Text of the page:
Tuesday, June 30, 2015

Too Much of a Good Thing - Selenium: Little More Than in Many 'Multis' Can Trigger Subclinical Hypothyroidism, Less Selenium (25% of the RDA) Cuts 13% Body Fat in 10 Weeks

Three things make this study special #1 it's human study, #2 it was conducted in a metabolic ward and #3 it didn't use potentially toxic Se supplements
If you ask around about how you can accelerate your metabolism, selenium and iodine, which are both important players in the concert of thyroid hormones, are usually among the first supplements to be mentioned. The bad news is: If you are not deficient in one of them, taking copious amounts of either of them may well slow down your metabolism significantly.

In view of the fact that the mechanism that triggers this side effect for selenium is a bit more straight forward than it is for iodine, I would like to start this new series with the initially mentioned essential trace element.
Learn more about your thyroid, T3, and T4 at the SuppVersity

Green tea messes w/ your thyroid hormones

TSH alone is not a good measure of thyroid health

Fructose prevents decline of T3 while dieting

T2 has thyroid-suppressing ef-fects as T3 & T4

Dieting makes you "hypothyroid" - temporarily

Levothyroxine may not be enough →T4+T3?
Now, from previous SuppVersity posts on things like zinc or chromium (both may worsen your insulin sensitivity in high doses), you will be well aware that despite being "essential", i.e. it being absolutely necessary to have them in your diet, consuming too much of these "essentials" can and usually will backfire.

In the case of selenium the consequences became most obvious in a 2003 study from the U.S. Department of Agriculture (USDA). In said study (Hawkes. 2003b), which was conducted by researchers from the Western Human Nutrition Research Center and Department of Nutrition in Davis, CA, the scientists didn't even have to use copious amounts of supplemental selenium to slow down their subjects' thyroid and have them gain weight.
Table 1: Sample meal plan for one week. I've taken this from a previous paper by the same researchers (Hawkes. 2003), in which they used the protocol for the first time - albeit for a different purpose..
Rather than that, Wayne Chris Hawkes and Nancy L. Keim fed healthy men foods which were either naturally high or low in selenium for 120 days. What's so great about this study is that it was conducted in a well-controlled manner with all subjects being confined to a metabolic research unit for the whole study period.Thus, the scientists were able to ensure that the selenium intake for all subjects was 47 μg/d (595 nmol/d | almost the RDA) for the first 21 d, before they were randomly assigned to consume diets containing either 14 µg/day (n = 6 | 25% of the RDA) or 297 (n = 5) μg/day (177 nmol/d or 3.8 μmol/d | 5.4x the RDA) for the remaining 99 days, which was long enough to cause significant changes in blood selenium and glutathione peroxidase and more.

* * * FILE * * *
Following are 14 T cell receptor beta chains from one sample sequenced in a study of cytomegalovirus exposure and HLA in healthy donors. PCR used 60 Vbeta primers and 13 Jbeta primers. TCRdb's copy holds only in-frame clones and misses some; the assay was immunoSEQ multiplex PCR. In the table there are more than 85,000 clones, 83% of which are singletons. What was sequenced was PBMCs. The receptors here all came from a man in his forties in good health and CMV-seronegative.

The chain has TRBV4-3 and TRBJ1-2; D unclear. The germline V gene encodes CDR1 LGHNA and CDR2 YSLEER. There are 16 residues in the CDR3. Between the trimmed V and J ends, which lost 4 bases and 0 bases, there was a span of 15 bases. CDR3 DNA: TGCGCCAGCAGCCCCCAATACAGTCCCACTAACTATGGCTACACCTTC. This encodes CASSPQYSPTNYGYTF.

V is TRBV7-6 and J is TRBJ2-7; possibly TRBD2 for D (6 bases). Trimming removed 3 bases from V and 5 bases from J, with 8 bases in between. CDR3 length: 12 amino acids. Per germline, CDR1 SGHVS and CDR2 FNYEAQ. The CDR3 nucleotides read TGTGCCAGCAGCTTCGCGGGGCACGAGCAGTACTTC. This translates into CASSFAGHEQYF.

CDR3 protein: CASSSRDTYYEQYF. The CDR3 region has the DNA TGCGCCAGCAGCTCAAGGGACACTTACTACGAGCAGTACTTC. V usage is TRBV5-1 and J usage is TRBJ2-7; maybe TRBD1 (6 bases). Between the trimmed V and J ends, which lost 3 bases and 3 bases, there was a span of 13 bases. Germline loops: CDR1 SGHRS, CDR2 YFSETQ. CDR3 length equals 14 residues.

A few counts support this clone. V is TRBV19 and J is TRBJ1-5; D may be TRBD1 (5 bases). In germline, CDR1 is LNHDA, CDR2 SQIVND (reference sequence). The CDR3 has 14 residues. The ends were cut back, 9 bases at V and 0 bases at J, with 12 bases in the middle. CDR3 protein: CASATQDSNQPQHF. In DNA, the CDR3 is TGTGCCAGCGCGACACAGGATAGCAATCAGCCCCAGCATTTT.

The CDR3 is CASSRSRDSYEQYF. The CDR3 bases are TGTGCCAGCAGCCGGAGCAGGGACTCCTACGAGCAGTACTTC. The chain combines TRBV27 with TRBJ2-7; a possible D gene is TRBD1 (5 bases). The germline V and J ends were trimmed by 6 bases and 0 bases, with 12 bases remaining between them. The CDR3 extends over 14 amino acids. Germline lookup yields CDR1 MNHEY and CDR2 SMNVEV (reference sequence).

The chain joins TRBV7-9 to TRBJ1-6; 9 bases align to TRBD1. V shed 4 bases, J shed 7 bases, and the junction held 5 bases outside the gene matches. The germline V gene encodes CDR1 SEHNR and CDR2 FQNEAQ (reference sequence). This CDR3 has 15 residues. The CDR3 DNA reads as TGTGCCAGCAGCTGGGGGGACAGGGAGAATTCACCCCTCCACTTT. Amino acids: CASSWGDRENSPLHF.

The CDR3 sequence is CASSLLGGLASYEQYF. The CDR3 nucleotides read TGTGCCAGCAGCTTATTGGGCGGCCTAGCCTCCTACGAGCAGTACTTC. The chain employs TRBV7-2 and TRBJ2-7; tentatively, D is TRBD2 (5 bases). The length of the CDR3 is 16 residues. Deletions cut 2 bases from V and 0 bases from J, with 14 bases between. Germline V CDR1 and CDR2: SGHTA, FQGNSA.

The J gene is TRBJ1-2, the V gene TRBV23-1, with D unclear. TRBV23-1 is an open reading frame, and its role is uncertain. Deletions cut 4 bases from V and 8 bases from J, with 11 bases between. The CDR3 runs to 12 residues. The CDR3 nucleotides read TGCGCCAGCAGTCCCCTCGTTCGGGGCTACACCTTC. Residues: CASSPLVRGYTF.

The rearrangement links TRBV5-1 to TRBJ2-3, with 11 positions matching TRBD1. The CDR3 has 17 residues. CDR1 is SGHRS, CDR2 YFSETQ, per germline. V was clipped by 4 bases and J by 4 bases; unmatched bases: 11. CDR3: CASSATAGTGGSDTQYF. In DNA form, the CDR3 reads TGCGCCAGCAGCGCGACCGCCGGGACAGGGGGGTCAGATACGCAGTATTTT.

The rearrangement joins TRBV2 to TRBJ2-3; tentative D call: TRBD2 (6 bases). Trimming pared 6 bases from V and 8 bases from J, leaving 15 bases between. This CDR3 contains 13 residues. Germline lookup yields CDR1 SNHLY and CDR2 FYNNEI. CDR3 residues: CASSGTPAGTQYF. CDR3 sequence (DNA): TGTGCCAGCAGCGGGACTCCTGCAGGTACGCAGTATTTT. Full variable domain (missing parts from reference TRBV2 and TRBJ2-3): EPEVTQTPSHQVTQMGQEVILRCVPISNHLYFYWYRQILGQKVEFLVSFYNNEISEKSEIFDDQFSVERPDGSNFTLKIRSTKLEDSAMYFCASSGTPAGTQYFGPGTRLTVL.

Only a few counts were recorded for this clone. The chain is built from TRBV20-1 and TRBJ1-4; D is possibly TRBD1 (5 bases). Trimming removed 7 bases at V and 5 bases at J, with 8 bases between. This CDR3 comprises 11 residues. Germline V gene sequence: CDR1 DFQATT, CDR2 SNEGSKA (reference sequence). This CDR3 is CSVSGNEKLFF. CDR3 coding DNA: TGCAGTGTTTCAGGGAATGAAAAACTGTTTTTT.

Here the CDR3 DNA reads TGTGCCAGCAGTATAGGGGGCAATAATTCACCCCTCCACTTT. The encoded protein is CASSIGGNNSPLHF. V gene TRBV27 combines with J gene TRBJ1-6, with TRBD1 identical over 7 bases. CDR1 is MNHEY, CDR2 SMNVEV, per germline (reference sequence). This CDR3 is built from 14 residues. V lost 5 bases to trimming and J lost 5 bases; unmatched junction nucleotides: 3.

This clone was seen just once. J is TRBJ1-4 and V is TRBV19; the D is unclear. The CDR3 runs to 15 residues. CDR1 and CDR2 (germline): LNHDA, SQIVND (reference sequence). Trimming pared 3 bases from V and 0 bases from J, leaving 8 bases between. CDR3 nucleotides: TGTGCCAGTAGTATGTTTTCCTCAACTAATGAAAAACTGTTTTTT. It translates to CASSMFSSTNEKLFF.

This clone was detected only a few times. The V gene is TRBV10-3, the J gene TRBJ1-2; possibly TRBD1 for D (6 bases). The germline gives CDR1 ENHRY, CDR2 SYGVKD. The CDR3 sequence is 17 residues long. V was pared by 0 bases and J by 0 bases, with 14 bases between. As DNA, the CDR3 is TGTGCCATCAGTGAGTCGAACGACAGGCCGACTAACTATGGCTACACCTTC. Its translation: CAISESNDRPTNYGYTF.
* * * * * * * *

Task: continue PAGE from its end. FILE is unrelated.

Brazil nuts & selenium: "How much is too much?" A weighty question answered solely based on toxicity, not thyroid hormone metabolism, here.
This is one of the few cases, where rodent studies are in fact totally misleading: The fact that this study leaves no doubt that higher selenium intakes produce lower thyroid hormone level is particularly interesting, because that's the exact opposite of what happens in rodent studies. In said studies, selenium depleted rats had increased T4 and rT3 (slows down metabolism), and decreased T3 levels (Berry. 1992; ,Köhrle. 1993). In the human study at hand, however, only T3 responded to selenium and in the opposite direction, increasing when selenium was restricted and decreasing when selenium was increased.

As Hawkes and Keim point out, "[t]his difference may be due to the fact that serum T 3 in humans comes mainly by deiodination of T 4 in liver, whereas serum T3 in rats is released mainly preformed from the thyroid" - that's a significant difference, because it implies that the selenium containing deiodinase enzymes that convert T4 to T3 and deactivate T3 are far more critical in man vs. mice / rats. In addition, it may be relevant that most rat studies induced a state of profound selenium deficiency, with glutathione peroxidase activities suppressed by as much as 90%, whereas the mild selenium deficiency in the study aat hand lead to a decrease in plasma glutathione peroxidase activity of only 12% in the low selenium group.
In contrast to what you may have expected based on "broscience" the levels of the active thyroid hormone 3,3′,5-triiodothyronine (T3) in the subjects blood decreased in the high selenium group, increased in the low selenium group, and was significantly different between groups from day 45 onward.